The Scottish government is in the process of taking disability benefits from the DWP under the umbrella of Social Security Scotland. The SNP’s record on social policy is mixed at best, and their plan is not as ambitious as it could be; but as the first on-the-ground attempt to dismantle the damaging legacy of Tory austerity, this represents an exciting learning opportunity. With Labour now expected to form the next government, shadow ministers should be paying close attention.
Names can be a source of confusion, and the UK follows no logic in its naming system. The new Scottish approach seeks to change this. Instead of Disability Living Allowance, the disability benefit for under 18s will be called Child Disability Payment; instead of Personal Independence Payment, the disability benefit for 18 to state pension age individuals will be called Adult Disability Payment; and instead of Attendance Allowance, the pension age disability benefit will be called Pension Age Disability Payment. This rationalisation of names might not seem like much, but for claimants and their families it will give an immediate understanding of what they need to claim.
The Scottish government are also taking steps to actively encourage eligible people to apply for the new benefits, including a pre-application advice service. They are also making applications more accessible: forms will now include detailed guidance notes, and claimants will have the option of applying online, face to face, or over the phone. In contrast, the DWP does not offer online applications or face to face applications. Their forms are complicated, with little explanation, and they do not offer any pre-application advice service. This means potential claimants will often only apply when recommended to do so by health professionals, family or friends. As a result, disabled people often miss out on years of benefits, with no option to backdate payments.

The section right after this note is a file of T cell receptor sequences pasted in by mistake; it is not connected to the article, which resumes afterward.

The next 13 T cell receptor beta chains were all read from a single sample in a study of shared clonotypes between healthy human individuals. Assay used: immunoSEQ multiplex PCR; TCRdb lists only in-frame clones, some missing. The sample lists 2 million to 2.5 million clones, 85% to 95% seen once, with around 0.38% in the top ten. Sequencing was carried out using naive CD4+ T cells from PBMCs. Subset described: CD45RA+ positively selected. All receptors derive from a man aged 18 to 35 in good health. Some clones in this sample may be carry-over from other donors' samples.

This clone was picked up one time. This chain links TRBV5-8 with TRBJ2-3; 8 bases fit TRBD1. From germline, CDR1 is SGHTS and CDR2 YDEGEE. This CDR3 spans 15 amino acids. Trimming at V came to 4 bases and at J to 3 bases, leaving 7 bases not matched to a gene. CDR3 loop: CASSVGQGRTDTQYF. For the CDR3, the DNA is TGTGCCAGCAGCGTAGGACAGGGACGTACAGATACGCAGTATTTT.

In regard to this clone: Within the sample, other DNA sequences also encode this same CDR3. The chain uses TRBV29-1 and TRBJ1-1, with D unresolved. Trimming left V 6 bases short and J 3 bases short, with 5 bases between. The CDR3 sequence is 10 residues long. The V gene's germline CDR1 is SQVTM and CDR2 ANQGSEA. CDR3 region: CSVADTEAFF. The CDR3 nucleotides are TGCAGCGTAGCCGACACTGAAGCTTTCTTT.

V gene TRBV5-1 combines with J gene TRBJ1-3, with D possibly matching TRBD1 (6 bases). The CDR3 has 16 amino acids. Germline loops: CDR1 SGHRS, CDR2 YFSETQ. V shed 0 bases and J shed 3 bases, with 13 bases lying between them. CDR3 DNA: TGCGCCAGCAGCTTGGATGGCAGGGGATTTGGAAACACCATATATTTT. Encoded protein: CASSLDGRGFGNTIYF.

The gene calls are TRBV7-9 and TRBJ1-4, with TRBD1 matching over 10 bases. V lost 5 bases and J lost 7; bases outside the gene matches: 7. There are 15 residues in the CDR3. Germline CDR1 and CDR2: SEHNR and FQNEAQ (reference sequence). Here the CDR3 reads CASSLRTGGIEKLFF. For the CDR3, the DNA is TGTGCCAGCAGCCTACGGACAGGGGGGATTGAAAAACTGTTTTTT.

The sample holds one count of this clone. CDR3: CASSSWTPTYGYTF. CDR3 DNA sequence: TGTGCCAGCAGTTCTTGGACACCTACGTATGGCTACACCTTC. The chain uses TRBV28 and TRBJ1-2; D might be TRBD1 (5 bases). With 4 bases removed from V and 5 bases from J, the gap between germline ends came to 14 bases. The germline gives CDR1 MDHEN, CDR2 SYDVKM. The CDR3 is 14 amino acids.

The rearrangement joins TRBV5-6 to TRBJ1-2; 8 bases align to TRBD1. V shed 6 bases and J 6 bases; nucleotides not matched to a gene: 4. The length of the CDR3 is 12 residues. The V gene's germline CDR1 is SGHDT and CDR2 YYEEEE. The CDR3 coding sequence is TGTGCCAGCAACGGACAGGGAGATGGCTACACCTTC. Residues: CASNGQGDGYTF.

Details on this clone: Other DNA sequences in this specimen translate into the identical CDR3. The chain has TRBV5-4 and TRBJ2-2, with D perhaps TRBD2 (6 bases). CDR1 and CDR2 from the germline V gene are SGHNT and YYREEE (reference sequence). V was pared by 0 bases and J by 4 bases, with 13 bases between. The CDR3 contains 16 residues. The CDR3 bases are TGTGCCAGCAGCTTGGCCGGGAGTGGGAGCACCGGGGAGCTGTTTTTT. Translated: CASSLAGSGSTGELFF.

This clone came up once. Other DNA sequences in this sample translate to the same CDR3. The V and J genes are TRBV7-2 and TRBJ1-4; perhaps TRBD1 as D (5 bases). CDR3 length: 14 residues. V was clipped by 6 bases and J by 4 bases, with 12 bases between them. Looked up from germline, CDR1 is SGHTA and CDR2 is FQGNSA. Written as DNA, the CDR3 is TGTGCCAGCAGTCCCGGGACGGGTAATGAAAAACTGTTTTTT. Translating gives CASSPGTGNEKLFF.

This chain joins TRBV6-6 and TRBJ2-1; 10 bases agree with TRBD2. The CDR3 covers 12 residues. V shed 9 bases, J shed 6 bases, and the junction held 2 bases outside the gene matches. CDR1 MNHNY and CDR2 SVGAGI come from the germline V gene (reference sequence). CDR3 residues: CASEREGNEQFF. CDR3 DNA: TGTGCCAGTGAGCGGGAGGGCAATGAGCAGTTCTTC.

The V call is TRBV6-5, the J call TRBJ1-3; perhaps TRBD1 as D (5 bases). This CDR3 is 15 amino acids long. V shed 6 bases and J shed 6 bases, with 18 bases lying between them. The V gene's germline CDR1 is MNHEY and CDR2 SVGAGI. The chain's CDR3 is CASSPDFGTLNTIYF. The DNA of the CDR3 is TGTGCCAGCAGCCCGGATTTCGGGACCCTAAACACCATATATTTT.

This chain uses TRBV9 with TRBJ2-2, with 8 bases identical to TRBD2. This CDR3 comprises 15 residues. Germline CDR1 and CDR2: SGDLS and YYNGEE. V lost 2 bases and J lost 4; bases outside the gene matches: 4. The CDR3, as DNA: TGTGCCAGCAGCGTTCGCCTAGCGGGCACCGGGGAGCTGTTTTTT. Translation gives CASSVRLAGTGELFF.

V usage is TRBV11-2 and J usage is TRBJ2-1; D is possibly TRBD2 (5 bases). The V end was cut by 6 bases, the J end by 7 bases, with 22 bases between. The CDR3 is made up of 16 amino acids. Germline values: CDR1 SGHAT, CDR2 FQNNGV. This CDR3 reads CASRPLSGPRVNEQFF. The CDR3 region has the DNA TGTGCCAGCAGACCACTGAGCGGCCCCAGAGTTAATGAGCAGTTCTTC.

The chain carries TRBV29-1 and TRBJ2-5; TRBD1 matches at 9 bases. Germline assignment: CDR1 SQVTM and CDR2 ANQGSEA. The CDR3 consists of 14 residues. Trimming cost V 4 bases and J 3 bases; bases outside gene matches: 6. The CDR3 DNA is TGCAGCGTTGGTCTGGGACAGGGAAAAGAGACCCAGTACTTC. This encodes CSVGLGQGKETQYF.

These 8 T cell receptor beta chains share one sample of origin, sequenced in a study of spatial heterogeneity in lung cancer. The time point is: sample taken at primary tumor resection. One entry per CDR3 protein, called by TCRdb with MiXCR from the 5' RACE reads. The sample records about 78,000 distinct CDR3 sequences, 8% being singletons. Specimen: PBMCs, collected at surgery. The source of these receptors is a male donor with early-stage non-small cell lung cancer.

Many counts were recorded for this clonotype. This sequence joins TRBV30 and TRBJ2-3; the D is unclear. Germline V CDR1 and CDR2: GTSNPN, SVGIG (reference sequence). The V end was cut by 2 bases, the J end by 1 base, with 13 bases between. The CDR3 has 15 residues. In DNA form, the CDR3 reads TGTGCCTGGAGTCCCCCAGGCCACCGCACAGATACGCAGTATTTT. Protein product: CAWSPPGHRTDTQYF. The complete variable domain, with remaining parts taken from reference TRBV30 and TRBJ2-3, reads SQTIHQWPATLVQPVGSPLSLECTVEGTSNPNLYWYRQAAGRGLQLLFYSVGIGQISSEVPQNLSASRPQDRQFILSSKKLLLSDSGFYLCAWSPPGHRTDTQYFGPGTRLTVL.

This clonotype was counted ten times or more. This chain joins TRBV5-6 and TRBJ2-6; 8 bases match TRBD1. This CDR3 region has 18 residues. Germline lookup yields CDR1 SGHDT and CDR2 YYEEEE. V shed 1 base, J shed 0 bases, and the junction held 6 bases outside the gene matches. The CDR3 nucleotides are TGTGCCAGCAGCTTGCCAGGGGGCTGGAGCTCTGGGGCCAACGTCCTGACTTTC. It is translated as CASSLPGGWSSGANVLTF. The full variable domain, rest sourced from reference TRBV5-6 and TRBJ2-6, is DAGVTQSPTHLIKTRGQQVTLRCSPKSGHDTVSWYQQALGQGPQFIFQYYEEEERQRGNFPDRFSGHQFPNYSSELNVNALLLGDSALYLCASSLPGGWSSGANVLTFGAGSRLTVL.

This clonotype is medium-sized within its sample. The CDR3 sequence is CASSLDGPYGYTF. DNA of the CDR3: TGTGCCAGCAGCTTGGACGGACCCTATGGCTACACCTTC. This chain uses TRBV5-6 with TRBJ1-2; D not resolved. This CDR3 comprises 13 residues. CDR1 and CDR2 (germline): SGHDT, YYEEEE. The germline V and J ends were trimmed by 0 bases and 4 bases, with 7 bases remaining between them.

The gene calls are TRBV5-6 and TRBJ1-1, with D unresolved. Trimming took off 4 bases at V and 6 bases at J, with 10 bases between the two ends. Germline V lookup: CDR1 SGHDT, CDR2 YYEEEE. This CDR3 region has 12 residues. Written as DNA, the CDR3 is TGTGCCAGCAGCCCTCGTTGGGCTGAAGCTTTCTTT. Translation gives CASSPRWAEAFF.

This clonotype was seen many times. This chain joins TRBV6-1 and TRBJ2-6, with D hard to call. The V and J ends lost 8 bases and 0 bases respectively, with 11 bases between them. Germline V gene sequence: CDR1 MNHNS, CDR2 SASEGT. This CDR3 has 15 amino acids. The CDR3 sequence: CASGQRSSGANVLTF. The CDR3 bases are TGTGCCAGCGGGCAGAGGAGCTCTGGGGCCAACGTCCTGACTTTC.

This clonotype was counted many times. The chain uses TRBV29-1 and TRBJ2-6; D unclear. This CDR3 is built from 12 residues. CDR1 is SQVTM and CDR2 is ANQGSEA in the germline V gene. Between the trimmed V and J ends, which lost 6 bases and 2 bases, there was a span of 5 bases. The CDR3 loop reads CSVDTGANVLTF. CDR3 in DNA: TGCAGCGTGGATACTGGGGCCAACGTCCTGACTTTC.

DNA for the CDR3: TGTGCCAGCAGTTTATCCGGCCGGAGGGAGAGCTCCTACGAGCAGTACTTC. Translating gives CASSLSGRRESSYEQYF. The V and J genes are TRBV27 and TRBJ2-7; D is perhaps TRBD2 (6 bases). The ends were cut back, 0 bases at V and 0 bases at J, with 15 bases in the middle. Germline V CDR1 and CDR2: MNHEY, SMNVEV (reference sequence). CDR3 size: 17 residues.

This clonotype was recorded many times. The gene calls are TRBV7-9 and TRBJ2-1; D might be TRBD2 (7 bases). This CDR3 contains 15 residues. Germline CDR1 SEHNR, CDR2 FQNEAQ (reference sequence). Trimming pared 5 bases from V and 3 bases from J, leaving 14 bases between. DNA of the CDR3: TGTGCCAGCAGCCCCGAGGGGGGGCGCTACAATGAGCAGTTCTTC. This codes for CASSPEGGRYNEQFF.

In a further important step, the devolved government is humanising the rules for fast-tracked claims made by terminally ill people. The UK government defines a person as terminally ill for the purpose of claiming benefits only if their death can be “be reasonably expected within six months” (although this threshold will change to a year in 2023). Many terminally ill people and their families do not want to know their prognosis in such detail, and medical professionals are often resistant to committing to such a prediction. In Scotland, medical practitioners will be allowed to use their clinical judgement to determine whether a person is terminally ill, making this process easier for all concerned.
Decisions, reviews, redeterminations and appeals will be assessed in a more accountable way. This is possibly the most contentious area of current DWP policy, with the harsh treatment of applications by outsourcing firms Atos and Capita receiving much media attention since the introduction of PIP. Case managers will be empowered to speak to parents and carers to gain further information for applications, and they will be encouraged to start from a position of trust, benefitting applicants without comprehensive written evidence. They will also seek one source of information themselves, in contrast to DWP case managers, who generally rely on what the applicant has provided.
The new Scottish benefits will continue to be paid while they are reviewed, claimants will be given six weeks rather than one calendar month to request a decision be reconsidered, and Social Security Scotland has set an eight-week target to decide on reconsiderations. If a decision is not made in this time, the claimant can go straight to a tribunal to appeal the decision, helping to ensure that they are not penalised simply because there is a departmental backlog. Currently, reconsiderations can take from a few weeks to three to four months. By setting a target and specifying that the claimant will have recourse to a tribunal if they fail to meet it, the Scottish government will give disabled people more clarity over when they will have their decision.
The changes the Scottish government are making to disability benefits are largely process based, with great emphasis placed on the feedback they have received regarding claimant experiences. The changes to the whole application process, including reconsiderations, have the potential to improve the experience of claimants dramatically. Even something as simple as changing the name of the benefits will have an effect.
Making the benefits system work better for disabled people should be a priority for the next Labour government. Labour may well want to make more fundamental changes to how the system works, but the changes that are happening in Scotland are a pragmatic and significant improvement to the current system. I hope the Shadow Department of Work and Pensions team monitor the impact of these changes closely; they offer a blueprint for what a fairer system could look like in the rest of the UK.
Image credit: Matthew Ross, Public domain, via Wikimedia Commons
Image credit: Lesley Van Damme, CC BY 2.0, via Wikimedia Commons